In its fourth quarter 2012 economic report, the Department of Business,
Economic Development & Tourism projected higher growth of visitor-related
indicators and more optimistic growth of most other economic indicators in 2012.
DBEDT expects positive economic growth in Hawaii for the rest of 2012 and expects to see continued positive growth in 2013.
"We remain cautiously optimistic with regard to the state’s immediate economic future," said DBEDT Director Richard C. Lim. "Despite political uncertainties often inherent in election cycles and recent natural disasters, the visitor industry is projected to remain strong."
Lim also noted that construction jobs increased 1.4 percent during the third quarter of 2012 after 17 consecutive quarters of decline. State Capital Improvement Project
spending increased 32.9 percent during the first nine months of the year, and the
private building permit value increased 39.1 percent during the same time period.
"The construction industry has turned a corner and we hope to see greater growth in that sector next year,” Lim said.
Following a higher-than-expected growth in visitor arrivals in the first three quarters of 2012, DBEDT projects that overall visitor arrivals will increase by 9.4 percent for 2012, 0.8 of a percentage point higher than its previous forecast.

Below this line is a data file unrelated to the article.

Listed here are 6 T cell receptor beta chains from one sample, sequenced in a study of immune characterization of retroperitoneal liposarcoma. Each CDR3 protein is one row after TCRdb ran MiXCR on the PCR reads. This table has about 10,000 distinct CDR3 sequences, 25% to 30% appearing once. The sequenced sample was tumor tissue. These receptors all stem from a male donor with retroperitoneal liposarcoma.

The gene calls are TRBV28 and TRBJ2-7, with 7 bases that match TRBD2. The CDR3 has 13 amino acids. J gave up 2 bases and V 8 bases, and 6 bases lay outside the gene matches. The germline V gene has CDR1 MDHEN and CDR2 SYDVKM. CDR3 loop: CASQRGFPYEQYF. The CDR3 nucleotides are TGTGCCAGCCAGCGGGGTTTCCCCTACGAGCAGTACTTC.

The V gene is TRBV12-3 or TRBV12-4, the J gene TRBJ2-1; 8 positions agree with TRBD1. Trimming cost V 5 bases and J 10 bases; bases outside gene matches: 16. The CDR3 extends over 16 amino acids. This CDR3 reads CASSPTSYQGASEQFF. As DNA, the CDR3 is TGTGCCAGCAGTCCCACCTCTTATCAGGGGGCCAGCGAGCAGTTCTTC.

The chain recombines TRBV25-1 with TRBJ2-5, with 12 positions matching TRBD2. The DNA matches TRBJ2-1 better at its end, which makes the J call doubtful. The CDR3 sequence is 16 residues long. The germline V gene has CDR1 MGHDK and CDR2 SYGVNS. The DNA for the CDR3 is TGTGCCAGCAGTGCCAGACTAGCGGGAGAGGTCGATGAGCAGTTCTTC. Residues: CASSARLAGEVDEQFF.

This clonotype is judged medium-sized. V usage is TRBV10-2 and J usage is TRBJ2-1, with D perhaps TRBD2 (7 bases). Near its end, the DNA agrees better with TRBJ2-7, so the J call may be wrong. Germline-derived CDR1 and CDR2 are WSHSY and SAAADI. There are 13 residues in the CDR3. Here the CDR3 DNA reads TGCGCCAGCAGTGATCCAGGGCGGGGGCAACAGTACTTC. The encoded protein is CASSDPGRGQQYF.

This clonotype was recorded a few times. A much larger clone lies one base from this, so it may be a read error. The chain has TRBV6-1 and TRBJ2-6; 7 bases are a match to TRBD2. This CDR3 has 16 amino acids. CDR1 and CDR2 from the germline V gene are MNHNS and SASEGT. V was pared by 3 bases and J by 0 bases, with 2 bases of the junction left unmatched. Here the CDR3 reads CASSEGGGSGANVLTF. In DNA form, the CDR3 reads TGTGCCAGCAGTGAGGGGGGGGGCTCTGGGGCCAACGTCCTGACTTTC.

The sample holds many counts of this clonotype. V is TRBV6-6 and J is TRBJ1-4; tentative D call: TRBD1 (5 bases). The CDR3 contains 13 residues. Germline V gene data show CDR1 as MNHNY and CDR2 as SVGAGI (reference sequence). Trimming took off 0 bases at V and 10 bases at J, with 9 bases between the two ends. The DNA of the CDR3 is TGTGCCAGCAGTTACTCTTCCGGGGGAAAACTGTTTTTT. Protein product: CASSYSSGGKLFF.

Total visitor spending is now projected to increase 18.8 percent in 2012, 3.6 percentage points above the previous forecast.
Hawaii’s economy is affected by both the conditions in the U.S. economy and key
international economies. According to the Blue Chip Economic Consensus Forecast,
the U.S. economy is expected to grow at the 2.0 percent range in 2012 and 2013.
Labor market conditions continue to improve with unemployment projected to be 8.1 percent for 2012 and 7.8 percent for 2013.
Though the Japanese economy is slightly weaker than expected, the exchange rate is still in favorable to Japanese visitors at about 80 yen per dollar.
For the local economy, DBEDT increased the forecasted growth rates of most of the
economic indicators such as real personal income, GDP, and jobs compared with its forecast in August 2012.
The number of non-agricultural wage and salary jobs in Hawaii is expected to increase 1.5 percent in 2012, 0.3 of a percentage point higher than the growth rate of nonagricultural wage and salary jobs in Hawaii projected in the previous forecast. Nonagricultural wage and salary jobs increased 1.3 percent during the first three quarters of 2012. As with the national economy, job growth has lagged other economic indicators in Hawaii.